The state Supreme Court was asked Wednesday to prevent Los Angeles and other California municipalities from enforcing new ordinances barring the sale and possession of military-style assault rifles.
Two suits backed by the National Rifle Assn. were filed with the court by gun owners in Los Angeles and Stockton contending that current laws enacted by the state Legislature preempt local communities from adopting their own restrictions on firearms.
The five gun owners challenging the Los Angeles ordinance argued that the city's measure "runs roughshod" over the state's program banning and restricting such weapons as machine guns, sawed-off shotguns, tear-gas and concealable firearms.
Lawyers for the gun owners urged the justices to take jurisdiction of the cases immediately and to issue an order blocking enforcement of the ordinances until a hearing can be held to determine their legality.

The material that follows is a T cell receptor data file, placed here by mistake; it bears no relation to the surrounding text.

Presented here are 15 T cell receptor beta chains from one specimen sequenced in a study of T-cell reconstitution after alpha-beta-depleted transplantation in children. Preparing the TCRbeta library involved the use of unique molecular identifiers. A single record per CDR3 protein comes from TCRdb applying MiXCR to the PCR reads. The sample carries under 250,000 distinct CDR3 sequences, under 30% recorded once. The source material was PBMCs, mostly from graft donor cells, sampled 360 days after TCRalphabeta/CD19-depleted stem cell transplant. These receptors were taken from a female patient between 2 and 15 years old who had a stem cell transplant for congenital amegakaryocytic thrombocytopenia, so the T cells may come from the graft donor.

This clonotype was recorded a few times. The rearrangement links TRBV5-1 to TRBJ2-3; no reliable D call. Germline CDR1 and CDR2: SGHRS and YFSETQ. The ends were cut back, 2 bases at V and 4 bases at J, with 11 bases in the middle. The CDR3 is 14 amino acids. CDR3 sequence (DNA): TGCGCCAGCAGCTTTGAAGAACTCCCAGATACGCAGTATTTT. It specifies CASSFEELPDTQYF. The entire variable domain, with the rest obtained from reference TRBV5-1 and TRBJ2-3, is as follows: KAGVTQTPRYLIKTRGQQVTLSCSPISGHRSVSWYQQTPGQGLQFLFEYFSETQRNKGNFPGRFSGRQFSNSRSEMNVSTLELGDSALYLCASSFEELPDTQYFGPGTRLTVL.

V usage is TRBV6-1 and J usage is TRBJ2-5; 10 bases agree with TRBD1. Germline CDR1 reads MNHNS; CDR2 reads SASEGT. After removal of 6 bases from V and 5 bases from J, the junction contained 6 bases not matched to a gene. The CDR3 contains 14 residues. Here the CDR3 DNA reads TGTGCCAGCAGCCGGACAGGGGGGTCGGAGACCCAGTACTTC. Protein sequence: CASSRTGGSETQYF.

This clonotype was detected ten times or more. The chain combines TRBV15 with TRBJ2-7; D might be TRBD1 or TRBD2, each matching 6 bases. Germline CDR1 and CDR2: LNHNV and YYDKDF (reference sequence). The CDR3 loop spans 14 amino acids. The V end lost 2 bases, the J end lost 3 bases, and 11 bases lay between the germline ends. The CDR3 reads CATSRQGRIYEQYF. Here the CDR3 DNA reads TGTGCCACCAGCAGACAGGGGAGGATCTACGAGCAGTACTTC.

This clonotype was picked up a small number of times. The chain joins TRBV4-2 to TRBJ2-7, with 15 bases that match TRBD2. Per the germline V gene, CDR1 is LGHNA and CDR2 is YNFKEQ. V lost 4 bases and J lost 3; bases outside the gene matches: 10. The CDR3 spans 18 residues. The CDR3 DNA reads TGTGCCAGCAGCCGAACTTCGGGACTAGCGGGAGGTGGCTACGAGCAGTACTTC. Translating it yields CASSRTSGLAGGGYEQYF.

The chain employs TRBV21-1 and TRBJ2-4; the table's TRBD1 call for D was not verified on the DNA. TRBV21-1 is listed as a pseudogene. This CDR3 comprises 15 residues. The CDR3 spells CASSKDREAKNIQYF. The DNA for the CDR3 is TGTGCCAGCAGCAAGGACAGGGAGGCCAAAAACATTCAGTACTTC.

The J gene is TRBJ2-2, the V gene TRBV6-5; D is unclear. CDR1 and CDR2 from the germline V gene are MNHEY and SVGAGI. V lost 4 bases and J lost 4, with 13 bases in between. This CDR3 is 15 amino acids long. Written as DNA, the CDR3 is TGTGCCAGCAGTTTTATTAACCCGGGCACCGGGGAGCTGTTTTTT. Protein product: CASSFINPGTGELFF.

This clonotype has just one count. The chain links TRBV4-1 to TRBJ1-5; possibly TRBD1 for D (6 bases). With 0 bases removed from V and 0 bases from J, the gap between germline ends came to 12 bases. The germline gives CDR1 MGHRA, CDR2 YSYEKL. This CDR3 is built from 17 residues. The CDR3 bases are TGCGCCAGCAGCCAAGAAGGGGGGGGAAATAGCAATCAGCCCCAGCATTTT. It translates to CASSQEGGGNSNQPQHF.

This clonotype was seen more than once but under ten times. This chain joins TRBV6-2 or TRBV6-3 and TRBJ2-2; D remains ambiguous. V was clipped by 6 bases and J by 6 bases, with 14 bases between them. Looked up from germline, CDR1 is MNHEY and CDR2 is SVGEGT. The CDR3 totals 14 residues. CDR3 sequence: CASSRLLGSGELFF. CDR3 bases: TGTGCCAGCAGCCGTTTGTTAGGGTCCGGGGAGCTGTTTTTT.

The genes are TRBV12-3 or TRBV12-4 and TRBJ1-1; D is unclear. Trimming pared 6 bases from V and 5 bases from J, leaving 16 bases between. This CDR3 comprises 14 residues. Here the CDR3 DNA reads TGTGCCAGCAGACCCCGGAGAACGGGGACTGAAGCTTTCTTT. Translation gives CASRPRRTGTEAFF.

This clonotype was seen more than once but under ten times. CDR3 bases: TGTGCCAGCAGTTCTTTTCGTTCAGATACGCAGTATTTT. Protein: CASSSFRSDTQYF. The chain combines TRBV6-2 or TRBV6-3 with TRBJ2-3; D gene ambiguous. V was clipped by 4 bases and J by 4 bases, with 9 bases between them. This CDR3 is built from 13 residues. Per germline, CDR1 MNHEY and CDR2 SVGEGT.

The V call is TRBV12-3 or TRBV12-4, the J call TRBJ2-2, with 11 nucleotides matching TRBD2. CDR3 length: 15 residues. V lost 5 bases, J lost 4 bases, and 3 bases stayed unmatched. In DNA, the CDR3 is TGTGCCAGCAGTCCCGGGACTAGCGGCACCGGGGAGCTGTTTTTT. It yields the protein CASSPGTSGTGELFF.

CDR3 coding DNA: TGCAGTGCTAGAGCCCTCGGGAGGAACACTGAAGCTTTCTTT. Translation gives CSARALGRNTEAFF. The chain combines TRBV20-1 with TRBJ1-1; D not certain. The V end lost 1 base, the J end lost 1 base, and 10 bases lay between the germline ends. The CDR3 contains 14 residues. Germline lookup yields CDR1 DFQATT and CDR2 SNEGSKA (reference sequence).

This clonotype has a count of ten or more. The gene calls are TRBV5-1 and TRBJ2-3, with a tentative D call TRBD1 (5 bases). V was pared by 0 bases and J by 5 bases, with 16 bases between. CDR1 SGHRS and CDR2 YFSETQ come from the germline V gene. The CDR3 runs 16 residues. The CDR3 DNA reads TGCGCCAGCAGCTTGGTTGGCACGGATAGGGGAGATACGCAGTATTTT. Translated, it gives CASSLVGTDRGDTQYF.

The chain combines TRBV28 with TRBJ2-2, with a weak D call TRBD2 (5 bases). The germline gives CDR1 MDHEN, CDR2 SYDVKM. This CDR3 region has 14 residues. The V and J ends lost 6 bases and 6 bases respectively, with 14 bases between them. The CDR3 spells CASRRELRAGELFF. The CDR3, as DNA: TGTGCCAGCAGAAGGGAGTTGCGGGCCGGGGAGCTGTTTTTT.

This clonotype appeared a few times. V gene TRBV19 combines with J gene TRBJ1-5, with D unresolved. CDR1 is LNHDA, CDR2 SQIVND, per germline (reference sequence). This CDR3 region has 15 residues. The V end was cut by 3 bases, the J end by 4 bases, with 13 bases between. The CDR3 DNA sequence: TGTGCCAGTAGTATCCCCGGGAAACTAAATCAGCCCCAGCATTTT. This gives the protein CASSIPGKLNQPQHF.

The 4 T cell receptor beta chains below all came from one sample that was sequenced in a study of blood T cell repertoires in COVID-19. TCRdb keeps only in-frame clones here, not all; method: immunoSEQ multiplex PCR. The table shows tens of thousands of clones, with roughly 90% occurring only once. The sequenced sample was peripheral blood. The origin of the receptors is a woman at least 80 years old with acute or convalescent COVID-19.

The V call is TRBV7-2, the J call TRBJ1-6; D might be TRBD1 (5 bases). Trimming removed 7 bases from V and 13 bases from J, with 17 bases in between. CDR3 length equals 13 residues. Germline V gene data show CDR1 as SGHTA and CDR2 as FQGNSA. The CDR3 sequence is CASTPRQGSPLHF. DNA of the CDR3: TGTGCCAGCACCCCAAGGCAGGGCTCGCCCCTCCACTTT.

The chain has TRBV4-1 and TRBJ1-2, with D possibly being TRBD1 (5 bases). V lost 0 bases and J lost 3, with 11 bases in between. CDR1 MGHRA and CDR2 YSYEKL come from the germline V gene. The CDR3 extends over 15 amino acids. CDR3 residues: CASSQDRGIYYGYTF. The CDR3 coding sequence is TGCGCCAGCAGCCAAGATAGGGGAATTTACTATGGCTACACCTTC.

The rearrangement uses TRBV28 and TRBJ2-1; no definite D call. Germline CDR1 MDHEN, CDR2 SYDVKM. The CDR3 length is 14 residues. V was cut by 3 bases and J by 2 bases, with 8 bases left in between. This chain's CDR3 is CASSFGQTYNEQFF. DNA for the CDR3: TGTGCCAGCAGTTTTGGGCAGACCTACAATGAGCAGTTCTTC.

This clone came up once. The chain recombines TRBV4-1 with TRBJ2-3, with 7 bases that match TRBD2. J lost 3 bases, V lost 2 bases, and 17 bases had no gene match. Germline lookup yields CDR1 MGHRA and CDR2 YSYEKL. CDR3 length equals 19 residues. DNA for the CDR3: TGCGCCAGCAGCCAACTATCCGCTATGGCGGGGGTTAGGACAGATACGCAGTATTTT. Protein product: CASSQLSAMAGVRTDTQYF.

Wednesday's action officially brings to the state's highest court the fierce debate over semiautomatic weapons that emerged after the attack on a Stockton schoolyard by a drifter armed with an AK-47 assault weapon. Five children were killed and 29 wounded in the Jan. 17 incident.
Since the shooting, at least eight California communities have passed ordinances banning assault rifles. Similar measures are pending before the Legislature and Congress.
Lawyers for the cities have not yet filed briefs with the state Supreme Court. But previously, lawyers for the city of Los Angeles argued that while the state may have exclusive control over registration of guns, municipalities may restrict sale and possession. City lawyers contended that urban communities have a need to restrict semiautomatic weapons that may not be present elsewhere in the state.
State Law Cited
In petitions to the court Wednesday, the gun owners, all of whom said they possessed weapons subject to the ordinances' restrictions, cited state law that says "it is the intention of the Legislature to occupy the whole field of regulation" of commercially manufactured firearms.
"Only this court's mandate can prevent undermining the state's careful and comprehensive regulation of the possession of firearms that is now threatened by a patchwork of local ordinances," the gun owners said in their challenge to the Los Angeles ordinance.